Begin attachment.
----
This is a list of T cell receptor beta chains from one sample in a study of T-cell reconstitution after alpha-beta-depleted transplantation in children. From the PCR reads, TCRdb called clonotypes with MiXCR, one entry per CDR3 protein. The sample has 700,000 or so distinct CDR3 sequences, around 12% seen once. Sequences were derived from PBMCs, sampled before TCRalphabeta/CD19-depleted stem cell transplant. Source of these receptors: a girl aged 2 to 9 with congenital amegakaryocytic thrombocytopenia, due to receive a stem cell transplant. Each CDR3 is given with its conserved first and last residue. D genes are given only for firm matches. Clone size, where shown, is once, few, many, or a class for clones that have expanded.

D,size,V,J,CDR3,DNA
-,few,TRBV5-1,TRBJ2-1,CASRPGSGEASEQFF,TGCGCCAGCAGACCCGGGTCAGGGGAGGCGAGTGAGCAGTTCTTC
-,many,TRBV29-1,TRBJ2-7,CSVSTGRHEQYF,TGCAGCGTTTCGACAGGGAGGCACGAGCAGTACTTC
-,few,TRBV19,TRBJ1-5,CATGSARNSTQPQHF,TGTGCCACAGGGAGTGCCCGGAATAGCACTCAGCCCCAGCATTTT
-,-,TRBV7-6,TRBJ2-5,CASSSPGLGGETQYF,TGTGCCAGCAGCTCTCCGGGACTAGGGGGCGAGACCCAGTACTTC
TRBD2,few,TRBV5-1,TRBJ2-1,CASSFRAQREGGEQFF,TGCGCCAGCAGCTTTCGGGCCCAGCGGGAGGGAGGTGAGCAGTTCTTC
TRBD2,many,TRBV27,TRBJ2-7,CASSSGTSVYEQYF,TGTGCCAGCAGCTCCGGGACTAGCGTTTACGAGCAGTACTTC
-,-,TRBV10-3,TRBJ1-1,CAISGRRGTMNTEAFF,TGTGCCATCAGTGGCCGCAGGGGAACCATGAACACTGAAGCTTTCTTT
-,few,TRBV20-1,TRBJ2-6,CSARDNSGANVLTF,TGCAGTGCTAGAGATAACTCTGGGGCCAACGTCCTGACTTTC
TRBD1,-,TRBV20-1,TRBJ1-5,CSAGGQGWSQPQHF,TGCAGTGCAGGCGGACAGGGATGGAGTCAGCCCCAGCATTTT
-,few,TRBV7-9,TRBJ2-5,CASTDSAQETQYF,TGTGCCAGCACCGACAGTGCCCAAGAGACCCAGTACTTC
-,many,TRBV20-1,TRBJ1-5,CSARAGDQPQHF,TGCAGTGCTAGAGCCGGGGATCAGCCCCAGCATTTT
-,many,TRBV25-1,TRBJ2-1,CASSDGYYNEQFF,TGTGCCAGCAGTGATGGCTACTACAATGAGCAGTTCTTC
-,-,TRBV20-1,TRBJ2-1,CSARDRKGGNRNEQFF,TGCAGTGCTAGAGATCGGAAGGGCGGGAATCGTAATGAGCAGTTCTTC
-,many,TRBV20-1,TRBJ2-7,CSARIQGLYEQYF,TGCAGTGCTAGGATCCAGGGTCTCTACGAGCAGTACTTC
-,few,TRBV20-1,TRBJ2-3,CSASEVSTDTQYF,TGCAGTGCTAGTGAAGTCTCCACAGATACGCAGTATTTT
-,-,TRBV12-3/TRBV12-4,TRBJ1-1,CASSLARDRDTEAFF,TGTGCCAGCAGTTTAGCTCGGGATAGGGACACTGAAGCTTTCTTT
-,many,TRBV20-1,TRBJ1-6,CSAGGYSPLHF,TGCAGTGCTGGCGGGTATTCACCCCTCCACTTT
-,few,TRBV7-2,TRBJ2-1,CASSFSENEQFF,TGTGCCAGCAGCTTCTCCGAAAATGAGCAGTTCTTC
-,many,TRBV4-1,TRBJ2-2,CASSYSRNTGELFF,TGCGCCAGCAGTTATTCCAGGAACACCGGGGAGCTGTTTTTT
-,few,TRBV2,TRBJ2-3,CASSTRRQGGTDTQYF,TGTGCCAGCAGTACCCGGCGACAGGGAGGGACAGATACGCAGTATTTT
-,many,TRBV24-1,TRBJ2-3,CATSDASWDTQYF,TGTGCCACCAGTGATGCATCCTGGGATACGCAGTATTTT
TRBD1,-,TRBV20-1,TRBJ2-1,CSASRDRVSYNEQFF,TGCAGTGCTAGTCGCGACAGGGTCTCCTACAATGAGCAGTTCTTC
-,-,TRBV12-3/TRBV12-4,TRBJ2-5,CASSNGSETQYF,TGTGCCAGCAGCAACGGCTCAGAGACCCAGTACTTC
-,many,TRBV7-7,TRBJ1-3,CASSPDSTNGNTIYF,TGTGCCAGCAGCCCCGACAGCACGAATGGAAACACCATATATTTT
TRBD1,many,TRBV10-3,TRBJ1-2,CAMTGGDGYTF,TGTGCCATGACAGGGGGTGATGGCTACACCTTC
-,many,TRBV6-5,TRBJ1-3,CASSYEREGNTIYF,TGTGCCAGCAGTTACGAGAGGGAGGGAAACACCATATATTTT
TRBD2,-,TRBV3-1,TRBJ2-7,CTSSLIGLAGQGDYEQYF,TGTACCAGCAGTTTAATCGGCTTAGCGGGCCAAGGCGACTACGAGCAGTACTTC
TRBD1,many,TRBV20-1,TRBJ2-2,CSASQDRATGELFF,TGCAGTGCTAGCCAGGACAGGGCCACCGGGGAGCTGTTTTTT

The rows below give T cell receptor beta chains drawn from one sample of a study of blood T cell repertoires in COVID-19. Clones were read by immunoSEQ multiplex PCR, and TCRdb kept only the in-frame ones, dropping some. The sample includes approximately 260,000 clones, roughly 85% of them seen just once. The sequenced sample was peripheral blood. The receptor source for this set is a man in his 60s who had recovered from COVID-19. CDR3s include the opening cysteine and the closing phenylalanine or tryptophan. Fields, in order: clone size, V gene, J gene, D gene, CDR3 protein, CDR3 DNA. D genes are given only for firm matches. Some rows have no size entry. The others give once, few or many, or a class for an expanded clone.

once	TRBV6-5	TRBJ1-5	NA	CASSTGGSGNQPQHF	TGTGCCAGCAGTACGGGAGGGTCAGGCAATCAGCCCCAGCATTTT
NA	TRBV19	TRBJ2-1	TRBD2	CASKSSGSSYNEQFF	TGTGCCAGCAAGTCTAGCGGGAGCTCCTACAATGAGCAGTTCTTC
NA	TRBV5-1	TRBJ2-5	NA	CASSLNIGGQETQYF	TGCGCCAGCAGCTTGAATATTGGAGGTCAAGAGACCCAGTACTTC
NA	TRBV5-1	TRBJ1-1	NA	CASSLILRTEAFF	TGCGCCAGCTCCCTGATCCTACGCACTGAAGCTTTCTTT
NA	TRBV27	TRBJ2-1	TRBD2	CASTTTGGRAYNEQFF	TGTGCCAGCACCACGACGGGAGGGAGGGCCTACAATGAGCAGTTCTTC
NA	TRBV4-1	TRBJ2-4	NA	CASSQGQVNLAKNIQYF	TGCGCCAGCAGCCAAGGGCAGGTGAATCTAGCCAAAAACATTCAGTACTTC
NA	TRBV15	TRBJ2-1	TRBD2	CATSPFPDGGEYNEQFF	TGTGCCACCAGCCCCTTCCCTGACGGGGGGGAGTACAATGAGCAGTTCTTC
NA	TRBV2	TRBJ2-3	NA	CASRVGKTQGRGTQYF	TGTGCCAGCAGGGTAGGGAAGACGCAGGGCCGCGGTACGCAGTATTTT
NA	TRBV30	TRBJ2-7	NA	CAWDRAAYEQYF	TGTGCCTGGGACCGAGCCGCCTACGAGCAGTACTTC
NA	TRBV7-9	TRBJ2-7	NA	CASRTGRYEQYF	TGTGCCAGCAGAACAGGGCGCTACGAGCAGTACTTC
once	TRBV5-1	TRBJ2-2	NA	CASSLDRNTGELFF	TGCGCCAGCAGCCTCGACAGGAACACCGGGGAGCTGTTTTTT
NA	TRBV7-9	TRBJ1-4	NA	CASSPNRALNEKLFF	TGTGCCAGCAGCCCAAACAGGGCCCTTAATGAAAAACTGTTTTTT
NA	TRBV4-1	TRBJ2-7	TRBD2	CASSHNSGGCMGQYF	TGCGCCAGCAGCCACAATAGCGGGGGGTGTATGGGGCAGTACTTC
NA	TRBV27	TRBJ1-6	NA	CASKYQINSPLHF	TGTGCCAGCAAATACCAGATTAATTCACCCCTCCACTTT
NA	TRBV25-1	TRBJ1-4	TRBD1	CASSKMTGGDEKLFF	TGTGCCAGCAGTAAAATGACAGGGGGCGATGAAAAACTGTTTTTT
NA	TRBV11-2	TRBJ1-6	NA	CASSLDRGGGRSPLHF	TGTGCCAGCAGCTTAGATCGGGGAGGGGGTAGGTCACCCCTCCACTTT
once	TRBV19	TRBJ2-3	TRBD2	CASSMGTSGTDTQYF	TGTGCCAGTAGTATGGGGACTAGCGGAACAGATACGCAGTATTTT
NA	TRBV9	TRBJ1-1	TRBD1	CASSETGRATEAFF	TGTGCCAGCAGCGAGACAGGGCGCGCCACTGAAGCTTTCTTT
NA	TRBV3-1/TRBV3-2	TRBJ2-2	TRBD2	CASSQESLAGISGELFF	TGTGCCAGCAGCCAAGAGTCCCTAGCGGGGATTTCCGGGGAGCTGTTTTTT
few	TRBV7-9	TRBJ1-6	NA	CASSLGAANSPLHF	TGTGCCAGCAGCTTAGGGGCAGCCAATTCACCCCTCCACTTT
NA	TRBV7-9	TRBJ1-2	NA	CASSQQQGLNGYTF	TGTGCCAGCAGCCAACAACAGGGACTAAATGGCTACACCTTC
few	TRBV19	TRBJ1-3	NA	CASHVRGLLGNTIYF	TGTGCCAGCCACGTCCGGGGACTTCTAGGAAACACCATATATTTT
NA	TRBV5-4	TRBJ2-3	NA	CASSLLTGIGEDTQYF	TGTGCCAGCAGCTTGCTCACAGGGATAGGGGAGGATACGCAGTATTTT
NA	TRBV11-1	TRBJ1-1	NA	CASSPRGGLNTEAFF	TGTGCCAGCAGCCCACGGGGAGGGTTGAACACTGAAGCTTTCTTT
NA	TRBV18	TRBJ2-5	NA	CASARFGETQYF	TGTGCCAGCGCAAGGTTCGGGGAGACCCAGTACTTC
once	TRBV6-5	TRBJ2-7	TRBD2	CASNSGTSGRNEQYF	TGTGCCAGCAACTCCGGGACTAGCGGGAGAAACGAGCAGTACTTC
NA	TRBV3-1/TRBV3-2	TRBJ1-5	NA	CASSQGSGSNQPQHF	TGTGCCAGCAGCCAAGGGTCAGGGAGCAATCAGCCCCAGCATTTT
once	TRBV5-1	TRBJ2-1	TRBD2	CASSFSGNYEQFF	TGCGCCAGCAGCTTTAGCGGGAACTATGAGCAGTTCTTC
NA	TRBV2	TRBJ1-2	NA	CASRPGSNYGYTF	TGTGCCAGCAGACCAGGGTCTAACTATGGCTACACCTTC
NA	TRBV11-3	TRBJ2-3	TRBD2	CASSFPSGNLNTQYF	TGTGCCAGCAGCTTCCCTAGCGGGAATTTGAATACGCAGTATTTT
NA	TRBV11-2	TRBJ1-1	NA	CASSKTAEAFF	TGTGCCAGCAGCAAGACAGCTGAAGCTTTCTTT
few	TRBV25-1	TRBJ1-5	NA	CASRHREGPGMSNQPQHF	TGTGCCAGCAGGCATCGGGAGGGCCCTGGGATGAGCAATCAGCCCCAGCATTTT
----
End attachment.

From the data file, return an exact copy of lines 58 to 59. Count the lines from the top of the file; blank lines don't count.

NA	TRBV3-1/TRBV3-2	TRBJ1-5	NA	CASSQGSGSNQPQHF	TGTGCCAGCAGCCAAGGGTCAGGGAGCAATCAGCCCCAGCATTTT
once	TRBV5-1	TRBJ2-1	TRBD2	CASSFSGNYEQFF	TGCGCCAGCAGCTTTAGCGGGAACTATGAGCAGTTCTTC